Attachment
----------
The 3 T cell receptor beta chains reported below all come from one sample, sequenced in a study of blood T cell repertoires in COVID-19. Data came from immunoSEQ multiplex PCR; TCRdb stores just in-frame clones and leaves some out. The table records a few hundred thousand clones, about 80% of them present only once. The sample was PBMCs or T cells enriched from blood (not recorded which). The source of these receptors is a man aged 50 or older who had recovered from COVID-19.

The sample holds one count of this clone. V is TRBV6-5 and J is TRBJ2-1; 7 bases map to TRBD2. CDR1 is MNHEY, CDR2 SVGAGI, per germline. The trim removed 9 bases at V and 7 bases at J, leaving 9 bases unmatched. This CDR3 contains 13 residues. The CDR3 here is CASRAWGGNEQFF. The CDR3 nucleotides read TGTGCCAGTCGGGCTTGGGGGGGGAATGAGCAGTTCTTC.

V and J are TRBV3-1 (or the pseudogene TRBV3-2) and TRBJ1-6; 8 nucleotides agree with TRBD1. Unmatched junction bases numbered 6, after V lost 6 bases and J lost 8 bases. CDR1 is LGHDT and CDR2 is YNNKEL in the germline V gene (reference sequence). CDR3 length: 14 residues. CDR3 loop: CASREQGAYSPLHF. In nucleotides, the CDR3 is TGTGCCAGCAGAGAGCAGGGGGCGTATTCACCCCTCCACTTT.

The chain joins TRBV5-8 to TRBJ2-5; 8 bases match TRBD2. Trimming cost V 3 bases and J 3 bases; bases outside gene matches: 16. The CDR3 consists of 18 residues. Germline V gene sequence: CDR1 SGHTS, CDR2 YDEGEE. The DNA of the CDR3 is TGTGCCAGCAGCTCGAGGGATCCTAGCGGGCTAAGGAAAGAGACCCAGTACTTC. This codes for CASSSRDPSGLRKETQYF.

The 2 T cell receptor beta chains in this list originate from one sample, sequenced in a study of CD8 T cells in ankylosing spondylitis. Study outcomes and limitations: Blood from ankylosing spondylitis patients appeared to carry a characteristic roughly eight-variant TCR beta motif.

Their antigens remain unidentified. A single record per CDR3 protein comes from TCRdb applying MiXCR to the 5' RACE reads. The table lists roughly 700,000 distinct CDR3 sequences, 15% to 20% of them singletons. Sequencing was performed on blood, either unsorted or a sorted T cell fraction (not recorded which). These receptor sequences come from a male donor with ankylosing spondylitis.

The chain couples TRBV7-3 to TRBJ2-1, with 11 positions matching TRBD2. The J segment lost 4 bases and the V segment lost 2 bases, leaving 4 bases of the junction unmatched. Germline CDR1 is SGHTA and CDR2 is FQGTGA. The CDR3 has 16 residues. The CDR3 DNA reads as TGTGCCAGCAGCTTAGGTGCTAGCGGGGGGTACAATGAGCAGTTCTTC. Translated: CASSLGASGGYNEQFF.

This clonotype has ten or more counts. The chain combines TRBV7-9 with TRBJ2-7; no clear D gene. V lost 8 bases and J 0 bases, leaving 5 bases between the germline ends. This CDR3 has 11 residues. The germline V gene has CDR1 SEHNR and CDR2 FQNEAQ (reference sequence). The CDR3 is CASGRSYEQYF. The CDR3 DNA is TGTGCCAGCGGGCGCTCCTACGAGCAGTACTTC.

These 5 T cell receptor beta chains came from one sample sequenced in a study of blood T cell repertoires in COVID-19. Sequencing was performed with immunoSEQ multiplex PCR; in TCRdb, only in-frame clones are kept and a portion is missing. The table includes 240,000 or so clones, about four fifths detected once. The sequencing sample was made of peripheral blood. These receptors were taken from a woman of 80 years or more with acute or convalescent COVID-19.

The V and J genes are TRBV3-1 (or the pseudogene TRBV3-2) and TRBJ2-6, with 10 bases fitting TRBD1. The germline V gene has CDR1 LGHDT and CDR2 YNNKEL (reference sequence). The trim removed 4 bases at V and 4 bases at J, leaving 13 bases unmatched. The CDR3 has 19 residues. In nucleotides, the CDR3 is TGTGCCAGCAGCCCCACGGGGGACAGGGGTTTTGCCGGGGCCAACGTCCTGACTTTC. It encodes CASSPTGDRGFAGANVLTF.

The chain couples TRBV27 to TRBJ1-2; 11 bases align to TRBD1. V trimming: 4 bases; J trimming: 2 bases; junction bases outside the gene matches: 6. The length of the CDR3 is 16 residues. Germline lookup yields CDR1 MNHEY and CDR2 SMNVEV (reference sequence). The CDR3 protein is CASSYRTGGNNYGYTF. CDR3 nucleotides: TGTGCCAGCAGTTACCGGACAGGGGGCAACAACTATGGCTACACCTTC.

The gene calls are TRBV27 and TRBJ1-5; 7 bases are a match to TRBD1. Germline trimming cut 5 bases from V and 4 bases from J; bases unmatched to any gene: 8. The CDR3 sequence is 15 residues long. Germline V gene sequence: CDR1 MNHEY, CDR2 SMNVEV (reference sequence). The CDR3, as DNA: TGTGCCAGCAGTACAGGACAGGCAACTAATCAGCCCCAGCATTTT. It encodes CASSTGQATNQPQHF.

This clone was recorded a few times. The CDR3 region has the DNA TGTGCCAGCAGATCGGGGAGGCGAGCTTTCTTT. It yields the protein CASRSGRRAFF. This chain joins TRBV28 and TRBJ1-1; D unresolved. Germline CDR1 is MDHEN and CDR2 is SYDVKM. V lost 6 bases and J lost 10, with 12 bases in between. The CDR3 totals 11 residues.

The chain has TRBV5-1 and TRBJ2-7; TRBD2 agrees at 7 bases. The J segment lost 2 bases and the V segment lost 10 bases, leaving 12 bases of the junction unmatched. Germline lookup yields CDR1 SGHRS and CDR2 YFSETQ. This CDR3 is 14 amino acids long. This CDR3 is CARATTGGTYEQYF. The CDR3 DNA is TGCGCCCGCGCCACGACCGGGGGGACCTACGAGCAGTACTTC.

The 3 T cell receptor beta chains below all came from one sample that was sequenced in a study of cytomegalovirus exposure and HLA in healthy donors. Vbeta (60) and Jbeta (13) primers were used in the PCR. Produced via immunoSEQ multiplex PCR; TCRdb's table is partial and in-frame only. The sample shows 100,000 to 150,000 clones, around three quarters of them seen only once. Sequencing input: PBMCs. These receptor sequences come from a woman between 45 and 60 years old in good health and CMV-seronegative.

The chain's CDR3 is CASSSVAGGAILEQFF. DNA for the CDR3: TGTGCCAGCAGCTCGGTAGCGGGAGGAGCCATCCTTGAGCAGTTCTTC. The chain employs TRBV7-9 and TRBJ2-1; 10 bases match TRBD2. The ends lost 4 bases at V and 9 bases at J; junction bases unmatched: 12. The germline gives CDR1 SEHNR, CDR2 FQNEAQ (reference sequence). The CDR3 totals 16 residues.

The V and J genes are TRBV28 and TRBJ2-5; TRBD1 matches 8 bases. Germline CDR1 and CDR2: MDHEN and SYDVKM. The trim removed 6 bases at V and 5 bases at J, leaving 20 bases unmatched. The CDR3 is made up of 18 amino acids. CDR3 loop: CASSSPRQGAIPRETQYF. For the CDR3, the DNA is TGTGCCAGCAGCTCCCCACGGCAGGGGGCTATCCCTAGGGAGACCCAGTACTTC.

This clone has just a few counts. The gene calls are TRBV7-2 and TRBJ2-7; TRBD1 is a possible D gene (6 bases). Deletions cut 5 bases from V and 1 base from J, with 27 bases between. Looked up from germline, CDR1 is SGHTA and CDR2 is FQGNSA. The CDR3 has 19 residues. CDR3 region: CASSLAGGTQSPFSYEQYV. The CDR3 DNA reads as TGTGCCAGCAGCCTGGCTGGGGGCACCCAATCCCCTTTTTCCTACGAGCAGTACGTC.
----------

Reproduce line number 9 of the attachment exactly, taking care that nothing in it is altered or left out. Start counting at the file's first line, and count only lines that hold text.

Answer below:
These 5 T cell receptor beta chains came from one sample sequenced in a study of blood T cell repertoires in COVID-19. Sequencing was performed with immunoSEQ multiplex PCR; in TCRdb, only in-frame clones are kept and a portion is missing. The table includes 240,000 or so clones, about four fifths detected once. The sequencing sample was made of peripheral blood. These receptors were taken from a woman of 80 years or more with acute or convalescent COVID-19.